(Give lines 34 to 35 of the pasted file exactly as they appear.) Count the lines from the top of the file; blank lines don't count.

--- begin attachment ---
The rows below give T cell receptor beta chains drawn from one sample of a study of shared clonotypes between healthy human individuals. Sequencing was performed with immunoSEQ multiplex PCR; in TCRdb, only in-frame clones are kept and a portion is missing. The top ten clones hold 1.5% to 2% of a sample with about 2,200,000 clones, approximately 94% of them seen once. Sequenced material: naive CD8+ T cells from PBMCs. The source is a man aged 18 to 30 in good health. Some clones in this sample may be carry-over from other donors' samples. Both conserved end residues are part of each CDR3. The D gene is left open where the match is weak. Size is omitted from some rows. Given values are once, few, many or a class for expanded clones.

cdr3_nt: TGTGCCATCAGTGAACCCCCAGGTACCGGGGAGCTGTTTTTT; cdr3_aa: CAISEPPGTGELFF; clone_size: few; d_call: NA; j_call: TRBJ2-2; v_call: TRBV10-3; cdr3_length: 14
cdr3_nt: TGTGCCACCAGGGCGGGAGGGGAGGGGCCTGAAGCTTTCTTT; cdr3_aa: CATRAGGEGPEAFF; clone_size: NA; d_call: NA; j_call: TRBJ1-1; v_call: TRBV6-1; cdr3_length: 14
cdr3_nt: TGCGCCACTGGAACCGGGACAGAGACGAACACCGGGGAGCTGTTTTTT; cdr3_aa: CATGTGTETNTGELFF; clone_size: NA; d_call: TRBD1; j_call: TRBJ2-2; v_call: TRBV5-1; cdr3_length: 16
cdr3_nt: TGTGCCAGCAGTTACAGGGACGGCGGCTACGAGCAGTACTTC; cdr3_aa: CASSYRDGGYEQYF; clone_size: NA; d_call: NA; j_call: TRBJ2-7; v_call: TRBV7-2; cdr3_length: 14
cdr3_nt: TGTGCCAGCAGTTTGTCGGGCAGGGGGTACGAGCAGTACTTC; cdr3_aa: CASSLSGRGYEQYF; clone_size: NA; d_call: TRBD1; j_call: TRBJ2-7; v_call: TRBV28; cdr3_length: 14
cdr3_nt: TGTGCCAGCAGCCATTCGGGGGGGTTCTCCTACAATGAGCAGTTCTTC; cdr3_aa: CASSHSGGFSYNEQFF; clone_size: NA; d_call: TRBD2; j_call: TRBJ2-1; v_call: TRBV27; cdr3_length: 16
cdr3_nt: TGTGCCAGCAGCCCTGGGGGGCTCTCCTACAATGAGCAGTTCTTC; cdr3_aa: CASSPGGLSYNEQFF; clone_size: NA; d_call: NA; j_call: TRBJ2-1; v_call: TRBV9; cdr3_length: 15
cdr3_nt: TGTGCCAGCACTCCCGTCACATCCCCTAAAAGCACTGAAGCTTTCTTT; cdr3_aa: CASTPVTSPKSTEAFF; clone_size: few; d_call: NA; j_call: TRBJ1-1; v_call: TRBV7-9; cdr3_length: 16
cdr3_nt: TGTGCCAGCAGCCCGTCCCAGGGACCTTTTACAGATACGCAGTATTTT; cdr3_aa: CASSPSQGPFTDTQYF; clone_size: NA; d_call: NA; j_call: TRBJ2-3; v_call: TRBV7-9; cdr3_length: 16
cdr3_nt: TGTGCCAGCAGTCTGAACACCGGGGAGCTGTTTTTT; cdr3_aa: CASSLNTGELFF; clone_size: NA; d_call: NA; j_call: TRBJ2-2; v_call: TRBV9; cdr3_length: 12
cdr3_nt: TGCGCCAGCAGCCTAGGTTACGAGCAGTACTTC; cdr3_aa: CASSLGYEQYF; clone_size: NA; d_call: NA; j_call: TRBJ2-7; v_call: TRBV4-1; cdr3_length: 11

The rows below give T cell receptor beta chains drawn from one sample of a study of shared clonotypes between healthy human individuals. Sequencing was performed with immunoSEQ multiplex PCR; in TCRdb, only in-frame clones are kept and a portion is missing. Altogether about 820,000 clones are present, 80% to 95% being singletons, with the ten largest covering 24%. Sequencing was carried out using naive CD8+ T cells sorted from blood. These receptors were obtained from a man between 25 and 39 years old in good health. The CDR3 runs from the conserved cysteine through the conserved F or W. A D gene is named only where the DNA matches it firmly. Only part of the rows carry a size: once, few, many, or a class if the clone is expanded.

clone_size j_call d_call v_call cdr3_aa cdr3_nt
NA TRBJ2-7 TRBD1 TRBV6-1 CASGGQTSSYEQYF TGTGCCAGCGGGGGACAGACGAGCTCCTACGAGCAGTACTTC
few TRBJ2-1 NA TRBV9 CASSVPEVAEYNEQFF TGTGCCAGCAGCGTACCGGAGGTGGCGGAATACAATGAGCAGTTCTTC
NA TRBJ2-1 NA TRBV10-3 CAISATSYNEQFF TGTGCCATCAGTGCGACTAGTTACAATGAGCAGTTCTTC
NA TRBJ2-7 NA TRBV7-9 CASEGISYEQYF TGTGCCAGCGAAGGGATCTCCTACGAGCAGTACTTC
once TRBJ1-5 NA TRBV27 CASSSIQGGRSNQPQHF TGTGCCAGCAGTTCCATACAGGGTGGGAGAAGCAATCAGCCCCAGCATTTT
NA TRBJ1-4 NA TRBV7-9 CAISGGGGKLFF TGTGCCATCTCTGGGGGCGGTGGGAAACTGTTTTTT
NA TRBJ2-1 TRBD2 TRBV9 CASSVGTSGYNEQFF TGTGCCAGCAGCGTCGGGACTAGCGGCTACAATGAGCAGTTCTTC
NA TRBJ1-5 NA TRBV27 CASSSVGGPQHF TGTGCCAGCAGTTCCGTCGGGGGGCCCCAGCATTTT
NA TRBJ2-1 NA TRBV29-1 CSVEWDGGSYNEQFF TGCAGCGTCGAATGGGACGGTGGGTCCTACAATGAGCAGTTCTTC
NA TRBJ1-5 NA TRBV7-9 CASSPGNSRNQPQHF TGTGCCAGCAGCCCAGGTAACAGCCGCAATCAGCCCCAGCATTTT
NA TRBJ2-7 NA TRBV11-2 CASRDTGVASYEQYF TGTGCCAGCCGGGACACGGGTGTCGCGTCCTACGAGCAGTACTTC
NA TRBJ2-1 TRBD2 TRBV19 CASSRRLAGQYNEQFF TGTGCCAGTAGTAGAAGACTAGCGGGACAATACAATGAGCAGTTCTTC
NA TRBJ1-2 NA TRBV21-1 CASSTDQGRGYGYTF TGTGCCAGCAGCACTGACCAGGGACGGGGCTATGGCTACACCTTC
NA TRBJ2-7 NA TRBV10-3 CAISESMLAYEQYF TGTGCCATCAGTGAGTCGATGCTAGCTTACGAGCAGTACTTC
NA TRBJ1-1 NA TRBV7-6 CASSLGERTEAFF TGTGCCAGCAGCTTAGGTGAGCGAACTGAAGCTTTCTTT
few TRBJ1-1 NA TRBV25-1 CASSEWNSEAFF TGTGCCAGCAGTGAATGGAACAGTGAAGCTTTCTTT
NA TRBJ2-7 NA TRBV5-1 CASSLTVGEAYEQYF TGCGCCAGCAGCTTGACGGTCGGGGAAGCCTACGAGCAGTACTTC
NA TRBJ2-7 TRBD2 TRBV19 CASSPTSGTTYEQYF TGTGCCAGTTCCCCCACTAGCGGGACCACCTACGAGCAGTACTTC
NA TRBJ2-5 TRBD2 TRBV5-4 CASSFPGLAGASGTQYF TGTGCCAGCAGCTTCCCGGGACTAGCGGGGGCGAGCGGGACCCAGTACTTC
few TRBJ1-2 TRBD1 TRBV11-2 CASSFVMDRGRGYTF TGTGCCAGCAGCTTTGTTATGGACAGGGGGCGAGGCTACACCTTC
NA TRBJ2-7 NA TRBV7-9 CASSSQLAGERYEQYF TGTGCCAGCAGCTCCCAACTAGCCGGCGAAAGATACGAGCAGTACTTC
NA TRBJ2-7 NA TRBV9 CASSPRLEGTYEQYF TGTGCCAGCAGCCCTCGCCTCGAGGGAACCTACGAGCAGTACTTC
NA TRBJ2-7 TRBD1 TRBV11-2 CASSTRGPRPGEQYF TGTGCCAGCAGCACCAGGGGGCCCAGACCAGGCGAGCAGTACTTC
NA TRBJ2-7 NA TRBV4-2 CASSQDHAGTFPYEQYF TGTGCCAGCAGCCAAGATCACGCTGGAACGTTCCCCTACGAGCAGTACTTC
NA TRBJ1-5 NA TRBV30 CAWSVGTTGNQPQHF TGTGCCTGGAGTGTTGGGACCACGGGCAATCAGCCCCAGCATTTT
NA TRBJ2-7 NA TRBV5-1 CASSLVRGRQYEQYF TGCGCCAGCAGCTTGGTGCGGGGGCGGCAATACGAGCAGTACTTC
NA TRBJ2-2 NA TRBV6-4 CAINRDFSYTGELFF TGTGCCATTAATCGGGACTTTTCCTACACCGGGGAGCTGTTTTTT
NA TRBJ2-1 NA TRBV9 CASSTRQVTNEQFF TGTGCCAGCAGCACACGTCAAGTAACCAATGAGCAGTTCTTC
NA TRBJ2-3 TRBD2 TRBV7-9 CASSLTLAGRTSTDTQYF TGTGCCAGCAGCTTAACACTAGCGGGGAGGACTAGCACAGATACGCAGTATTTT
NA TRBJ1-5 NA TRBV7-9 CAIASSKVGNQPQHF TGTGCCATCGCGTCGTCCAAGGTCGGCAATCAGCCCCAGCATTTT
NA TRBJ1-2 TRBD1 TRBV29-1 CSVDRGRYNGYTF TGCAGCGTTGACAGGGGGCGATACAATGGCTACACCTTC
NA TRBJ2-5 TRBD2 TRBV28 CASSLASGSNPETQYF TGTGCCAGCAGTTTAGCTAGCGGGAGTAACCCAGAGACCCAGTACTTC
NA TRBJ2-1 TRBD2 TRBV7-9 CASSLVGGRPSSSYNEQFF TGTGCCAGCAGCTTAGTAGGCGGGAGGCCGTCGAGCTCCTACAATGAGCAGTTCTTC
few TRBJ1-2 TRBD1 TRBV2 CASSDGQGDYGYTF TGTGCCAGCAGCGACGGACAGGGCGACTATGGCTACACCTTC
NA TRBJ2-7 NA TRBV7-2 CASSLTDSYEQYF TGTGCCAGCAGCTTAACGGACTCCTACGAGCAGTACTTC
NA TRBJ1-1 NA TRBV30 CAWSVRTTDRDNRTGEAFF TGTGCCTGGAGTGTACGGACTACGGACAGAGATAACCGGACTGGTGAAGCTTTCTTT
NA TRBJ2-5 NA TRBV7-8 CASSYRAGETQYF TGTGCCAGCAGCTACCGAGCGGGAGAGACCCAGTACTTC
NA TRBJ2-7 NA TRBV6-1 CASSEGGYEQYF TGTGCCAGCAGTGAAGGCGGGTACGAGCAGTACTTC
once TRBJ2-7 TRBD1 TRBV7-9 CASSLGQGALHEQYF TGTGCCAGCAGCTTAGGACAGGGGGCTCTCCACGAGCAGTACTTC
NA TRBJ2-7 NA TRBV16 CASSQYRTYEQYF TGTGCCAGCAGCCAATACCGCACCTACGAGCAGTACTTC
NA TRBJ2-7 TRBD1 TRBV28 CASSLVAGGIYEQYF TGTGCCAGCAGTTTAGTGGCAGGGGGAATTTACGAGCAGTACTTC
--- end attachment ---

few TRBJ1-2 TRBD1 TRBV11-2 CASSFVMDRGRGYTF TGTGCCAGCAGCTTTGTTATGGACAGGGGGCGAGGCTACACCTTC
NA TRBJ2-7 NA TRBV7-9 CASSSQLAGERYEQYF TGTGCCAGCAGCTCCCAACTAGCCGGCGAAAGATACGAGCAGTACTTC